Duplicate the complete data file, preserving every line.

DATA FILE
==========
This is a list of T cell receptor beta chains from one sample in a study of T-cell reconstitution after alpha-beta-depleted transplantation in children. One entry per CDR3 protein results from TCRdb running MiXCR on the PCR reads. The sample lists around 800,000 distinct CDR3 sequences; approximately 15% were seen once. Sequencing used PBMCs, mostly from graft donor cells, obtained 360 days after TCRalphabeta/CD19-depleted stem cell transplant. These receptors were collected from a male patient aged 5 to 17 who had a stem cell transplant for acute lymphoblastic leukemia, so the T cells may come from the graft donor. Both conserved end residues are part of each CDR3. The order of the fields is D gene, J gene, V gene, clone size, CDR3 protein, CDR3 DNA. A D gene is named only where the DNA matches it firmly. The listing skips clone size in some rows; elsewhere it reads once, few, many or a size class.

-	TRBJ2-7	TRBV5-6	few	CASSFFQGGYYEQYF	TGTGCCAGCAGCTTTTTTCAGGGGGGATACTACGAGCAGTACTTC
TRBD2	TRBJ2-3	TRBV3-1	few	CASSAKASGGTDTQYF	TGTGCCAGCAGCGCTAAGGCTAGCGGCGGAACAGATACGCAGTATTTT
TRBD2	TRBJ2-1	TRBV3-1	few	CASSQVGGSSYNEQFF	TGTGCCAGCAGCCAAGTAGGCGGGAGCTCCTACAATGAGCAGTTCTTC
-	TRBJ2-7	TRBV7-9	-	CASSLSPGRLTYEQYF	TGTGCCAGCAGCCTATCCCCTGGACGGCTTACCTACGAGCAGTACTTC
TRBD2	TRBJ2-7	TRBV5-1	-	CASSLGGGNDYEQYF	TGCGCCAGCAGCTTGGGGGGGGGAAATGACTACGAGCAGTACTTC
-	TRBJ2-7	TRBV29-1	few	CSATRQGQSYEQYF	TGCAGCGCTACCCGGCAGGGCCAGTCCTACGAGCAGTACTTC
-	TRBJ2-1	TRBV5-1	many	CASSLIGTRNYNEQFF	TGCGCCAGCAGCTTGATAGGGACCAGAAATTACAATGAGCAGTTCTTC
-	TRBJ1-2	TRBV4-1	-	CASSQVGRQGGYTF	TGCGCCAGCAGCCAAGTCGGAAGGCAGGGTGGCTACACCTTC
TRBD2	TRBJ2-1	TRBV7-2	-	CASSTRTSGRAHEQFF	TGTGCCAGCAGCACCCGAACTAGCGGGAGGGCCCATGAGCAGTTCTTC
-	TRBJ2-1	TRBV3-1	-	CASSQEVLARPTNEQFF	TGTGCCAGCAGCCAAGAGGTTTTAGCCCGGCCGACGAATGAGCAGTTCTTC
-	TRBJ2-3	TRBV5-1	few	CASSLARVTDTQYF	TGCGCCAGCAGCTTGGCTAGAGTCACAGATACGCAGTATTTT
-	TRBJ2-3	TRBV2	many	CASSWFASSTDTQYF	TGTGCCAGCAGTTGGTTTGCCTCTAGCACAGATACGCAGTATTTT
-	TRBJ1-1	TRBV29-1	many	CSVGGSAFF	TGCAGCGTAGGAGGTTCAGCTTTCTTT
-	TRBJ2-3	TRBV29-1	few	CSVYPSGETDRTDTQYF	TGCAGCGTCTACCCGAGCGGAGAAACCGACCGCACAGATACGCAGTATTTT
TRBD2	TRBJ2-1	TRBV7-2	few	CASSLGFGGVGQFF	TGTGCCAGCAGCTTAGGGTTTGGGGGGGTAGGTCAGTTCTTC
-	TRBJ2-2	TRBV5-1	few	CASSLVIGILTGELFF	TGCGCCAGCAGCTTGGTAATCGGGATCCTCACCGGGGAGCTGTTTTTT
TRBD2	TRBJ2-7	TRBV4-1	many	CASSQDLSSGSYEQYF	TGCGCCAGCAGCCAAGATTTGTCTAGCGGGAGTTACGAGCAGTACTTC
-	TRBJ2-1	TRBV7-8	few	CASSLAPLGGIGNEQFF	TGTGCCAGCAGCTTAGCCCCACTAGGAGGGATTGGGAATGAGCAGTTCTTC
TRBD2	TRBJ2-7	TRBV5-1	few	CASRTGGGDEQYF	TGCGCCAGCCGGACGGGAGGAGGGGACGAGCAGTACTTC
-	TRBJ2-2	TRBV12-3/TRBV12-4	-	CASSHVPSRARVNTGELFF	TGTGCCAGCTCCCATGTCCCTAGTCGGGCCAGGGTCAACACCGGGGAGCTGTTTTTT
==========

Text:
This is a list of T cell receptor beta chains from one sample in a study of T-cell reconstitution after alpha-beta-depleted transplantation in children. One entry per CDR3 protein results from TCRdb running MiXCR on the PCR reads. The sample lists around 800,000 distinct CDR3 sequences; approximately 15% were seen once. Sequencing used PBMCs, mostly from graft donor cells, obtained 360 days after TCRalphabeta/CD19-depleted stem cell transplant. These receptors were collected from a male patient aged 5 to 17 who had a stem cell transplant for acute lymphoblastic leukemia, so the T cells may come from the graft donor. Both conserved end residues are part of each CDR3. The order of the fields is D gene, J gene, V gene, clone size, CDR3 protein, CDR3 DNA. A D gene is named only where the DNA matches it firmly. The listing skips clone size in some rows; elsewhere it reads once, few, many or a size class.

-	TRBJ2-7	TRBV5-6	few	CASSFFQGGYYEQYF	TGTGCCAGCAGCTTTTTTCAGGGGGGATACTACGAGCAGTACTTC
TRBD2	TRBJ2-3	TRBV3-1	few	CASSAKASGGTDTQYF	TGTGCCAGCAGCGCTAAGGCTAGCGGCGGAACAGATACGCAGTATTTT
TRBD2	TRBJ2-1	TRBV3-1	few	CASSQVGGSSYNEQFF	TGTGCCAGCAGCCAAGTAGGCGGGAGCTCCTACAATGAGCAGTTCTTC
-	TRBJ2-7	TRBV7-9	-	CASSLSPGRLTYEQYF	TGTGCCAGCAGCCTATCCCCTGGACGGCTTACCTACGAGCAGTACTTC
TRBD2	TRBJ2-7	TRBV5-1	-	CASSLGGGNDYEQYF	TGCGCCAGCAGCTTGGGGGGGGGAAATGACTACGAGCAGTACTTC
-	TRBJ2-7	TRBV29-1	few	CSATRQGQSYEQYF	TGCAGCGCTACCCGGCAGGGCCAGTCCTACGAGCAGTACTTC
-	TRBJ2-1	TRBV5-1	many	CASSLIGTRNYNEQFF	TGCGCCAGCAGCTTGATAGGGACCAGAAATTACAATGAGCAGTTCTTC
-	TRBJ1-2	TRBV4-1	-	CASSQVGRQGGYTF	TGCGCCAGCAGCCAAGTCGGAAGGCAGGGTGGCTACACCTTC
TRBD2	TRBJ2-1	TRBV7-2	-	CASSTRTSGRAHEQFF	TGTGCCAGCAGCACCCGAACTAGCGGGAGGGCCCATGAGCAGTTCTTC
-	TRBJ2-1	TRBV3-1	-	CASSQEVLARPTNEQFF	TGTGCCAGCAGCCAAGAGGTTTTAGCCCGGCCGACGAATGAGCAGTTCTTC
-	TRBJ2-3	TRBV5-1	few	CASSLARVTDTQYF	TGCGCCAGCAGCTTGGCTAGAGTCACAGATACGCAGTATTTT
-	TRBJ2-3	TRBV2	many	CASSWFASSTDTQYF	TGTGCCAGCAGTTGGTTTGCCTCTAGCACAGATACGCAGTATTTT
-	TRBJ1-1	TRBV29-1	many	CSVGGSAFF	TGCAGCGTAGGAGGTTCAGCTTTCTTT
-	TRBJ2-3	TRBV29-1	few	CSVYPSGETDRTDTQYF	TGCAGCGTCTACCCGAGCGGAGAAACCGACCGCACAGATACGCAGTATTTT
TRBD2	TRBJ2-1	TRBV7-2	few	CASSLGFGGVGQFF	TGTGCCAGCAGCTTAGGGTTTGGGGGGGTAGGTCAGTTCTTC
-	TRBJ2-2	TRBV5-1	few	CASSLVIGILTGELFF	TGCGCCAGCAGCTTGGTAATCGGGATCCTCACCGGGGAGCTGTTTTTT
TRBD2	TRBJ2-7	TRBV4-1	many	CASSQDLSSGSYEQYF	TGCGCCAGCAGCCAAGATTTGTCTAGCGGGAGTTACGAGCAGTACTTC
-	TRBJ2-1	TRBV7-8	few	CASSLAPLGGIGNEQFF	TGTGCCAGCAGCTTAGCCCCACTAGGAGGGATTGGGAATGAGCAGTTCTTC
TRBD2	TRBJ2-7	TRBV5-1	few	CASRTGGGDEQYF	TGCGCCAGCCGGACGGGAGGAGGGGACGAGCAGTACTTC
-	TRBJ2-2	TRBV12-3/TRBV12-4	-	CASSHVPSRARVNTGELFF	TGTGCCAGCTCCCATGTCCCTAGTCGGGCCAGGGTCAACACCGGGGAGCTGTTTTTT